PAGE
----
Please login to the form below

Not currently logged in

Merck’s backing of NGM Bio yields NASH drug deal

Drug has potential in diabetes treatment as well


Merck & Co’s four-year R&D collaboration with NGM Biopharmaceuticals has borne its first fruit, a license deal for a drug with potential to treat non-alcoholic steatohepatitis (NASH) and type 2 diabetes.

The mid-stage candidate, called NGM313, is an antibody targeting the beta-Klotho/FGFR1c receptor complex that Merck describes as a “once-monthly injectable insulin sensitizer” and could represent a whole new drug class for NASH and diabetes.

NASH has been ‘the next big thing’ for a few years now, with a slew of big pharma licensing deals for new treatments for the fatty liver disease, and racing with a handful of small biotech pioneers in the field to bring the first treatment to market.

It causes fatty build-up and fibrosis in the liver, sometimes leading to cirrhosis and the need for a liver transplant, and so far has no approved treatments with some analysts predicting the market for NASH drugs could go from a standing start to more than $20bn in just a few years.

Merck says NGM313 has potential in both NASH and diabetes – another big potential market – because both conditions are linked to insulin resistance. Around two-thirds of type 2 diabetics go on to develop NASH, and there are an estimated 17.5m people with both conditions in the US alone.

NGM Bio and Merck started working together in 2015, when the big pharma signed a $450m development deal with the biotech, including $200m in upfront fees and equity investment, to tap into its biologic drug discovery expertise. The lead NASH candidate at that time was NP 201, but seems to have been leapfrogged by NGM313, now renamed MK-3655.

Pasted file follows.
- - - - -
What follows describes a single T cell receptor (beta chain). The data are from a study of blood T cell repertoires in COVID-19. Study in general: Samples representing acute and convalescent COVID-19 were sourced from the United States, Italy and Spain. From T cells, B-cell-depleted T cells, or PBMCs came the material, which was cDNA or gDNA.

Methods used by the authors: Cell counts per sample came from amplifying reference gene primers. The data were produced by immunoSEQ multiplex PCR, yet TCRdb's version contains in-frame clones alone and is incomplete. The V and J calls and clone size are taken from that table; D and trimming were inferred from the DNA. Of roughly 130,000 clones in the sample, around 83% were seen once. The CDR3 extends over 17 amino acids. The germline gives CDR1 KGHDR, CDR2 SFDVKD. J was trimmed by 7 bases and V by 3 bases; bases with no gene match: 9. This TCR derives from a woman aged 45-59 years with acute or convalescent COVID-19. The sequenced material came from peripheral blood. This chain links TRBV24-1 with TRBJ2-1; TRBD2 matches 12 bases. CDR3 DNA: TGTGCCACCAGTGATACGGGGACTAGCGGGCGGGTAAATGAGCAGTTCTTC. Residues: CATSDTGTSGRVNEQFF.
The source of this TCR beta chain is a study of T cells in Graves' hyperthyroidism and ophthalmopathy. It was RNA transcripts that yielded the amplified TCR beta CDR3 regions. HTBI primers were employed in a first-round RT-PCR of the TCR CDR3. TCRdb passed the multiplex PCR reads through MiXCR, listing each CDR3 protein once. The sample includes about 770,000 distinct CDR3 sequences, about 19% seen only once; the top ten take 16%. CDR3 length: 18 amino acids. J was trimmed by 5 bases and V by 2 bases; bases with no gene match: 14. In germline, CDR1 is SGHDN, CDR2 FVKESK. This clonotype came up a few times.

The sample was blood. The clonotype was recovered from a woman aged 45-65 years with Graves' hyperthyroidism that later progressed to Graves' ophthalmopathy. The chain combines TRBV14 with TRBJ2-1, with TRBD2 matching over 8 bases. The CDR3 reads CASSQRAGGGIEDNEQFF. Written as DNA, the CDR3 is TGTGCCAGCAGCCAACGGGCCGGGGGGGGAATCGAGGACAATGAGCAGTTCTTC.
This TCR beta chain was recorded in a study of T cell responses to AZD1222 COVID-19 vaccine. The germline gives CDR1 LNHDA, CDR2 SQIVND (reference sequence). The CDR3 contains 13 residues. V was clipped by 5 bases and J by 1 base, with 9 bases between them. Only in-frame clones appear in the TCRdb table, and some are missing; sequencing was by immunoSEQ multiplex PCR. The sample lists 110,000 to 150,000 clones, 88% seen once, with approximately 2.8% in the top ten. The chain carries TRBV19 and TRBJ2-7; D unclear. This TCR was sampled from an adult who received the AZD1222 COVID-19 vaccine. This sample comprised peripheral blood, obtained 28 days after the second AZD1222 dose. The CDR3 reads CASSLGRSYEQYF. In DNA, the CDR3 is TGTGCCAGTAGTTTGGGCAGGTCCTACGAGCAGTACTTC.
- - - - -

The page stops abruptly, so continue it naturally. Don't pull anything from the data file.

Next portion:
Merck us paying $20m upfront for rights to NGM313 and follow-up compounds, with the deal following a phase 1b trial readout which showed that the antibody was able to reduce levels of fat in the liver and improve metabolic measures such as blood glucose control in obese NASH patients. A phase 2b trial is now on the way in NASH patients with or without diabetes.

NGM Bio has retained an option to co-develop the drug once phase 3 trials start, sharing costs and revenues, or alternatively could go down the conventional milestone and royalties route.

NGM313 works by activating FGFR1c signalling, a pathway that seems to play a key role in maintaining metabolic balance in the body.

A number of pharma companies are trying to develop drugs targeting this pathway, including FGF21, a circulating protein that in animals has been shown to promote anti-diabetic, lipid-lowering, and weight-reducing effects.

Teva recently licensed an FGF21 analogue to 89Bio called BIO89-100 (formerly TEV-47948) that is in phase 1 testing, while Akero Therapeutics has another analogue (AKR-001) licensed from Amgen that is also in early development.

NGM Bio reckons its approach with NGM313 is a better option as it bypasses regulatory mechanisms that can limit the effect of FGF21-targeting drugs.

Article by
Phil Taylor

7th January 2019

From: Research



PMEA Awards 2020

COVID-19 Updates and Daily News

Featured jobs


Add my company
Anthill Agency

Digital communications agency empowering clients through their digital transformation journey. Whether through training, delivering solutions or devising digital strategies, we...

Latest intelligence

InSite Events™ National Pharma Meeting: A Customer Story
How our client leveraged Impetus Digital’s white-glove service, 360° coverage and care, and award-winning InSite Events™ platform to successfully transfer their annual national meeting online....
Fear or encouragement, which is best to drive behaviour change?
The communications industry depends on fear of the perceived loss of something, in order to create the hope found in a product benefit. But, if if left too long unchecked,...
The unheard, unseen, and uncorrected effects of COVID-19
The disproportionate effects of the pandemic have been highlighted amongst ethnic minorities, so is it likely that ethnic minorities will be more worried about participating? And could this exacerbate inequalities...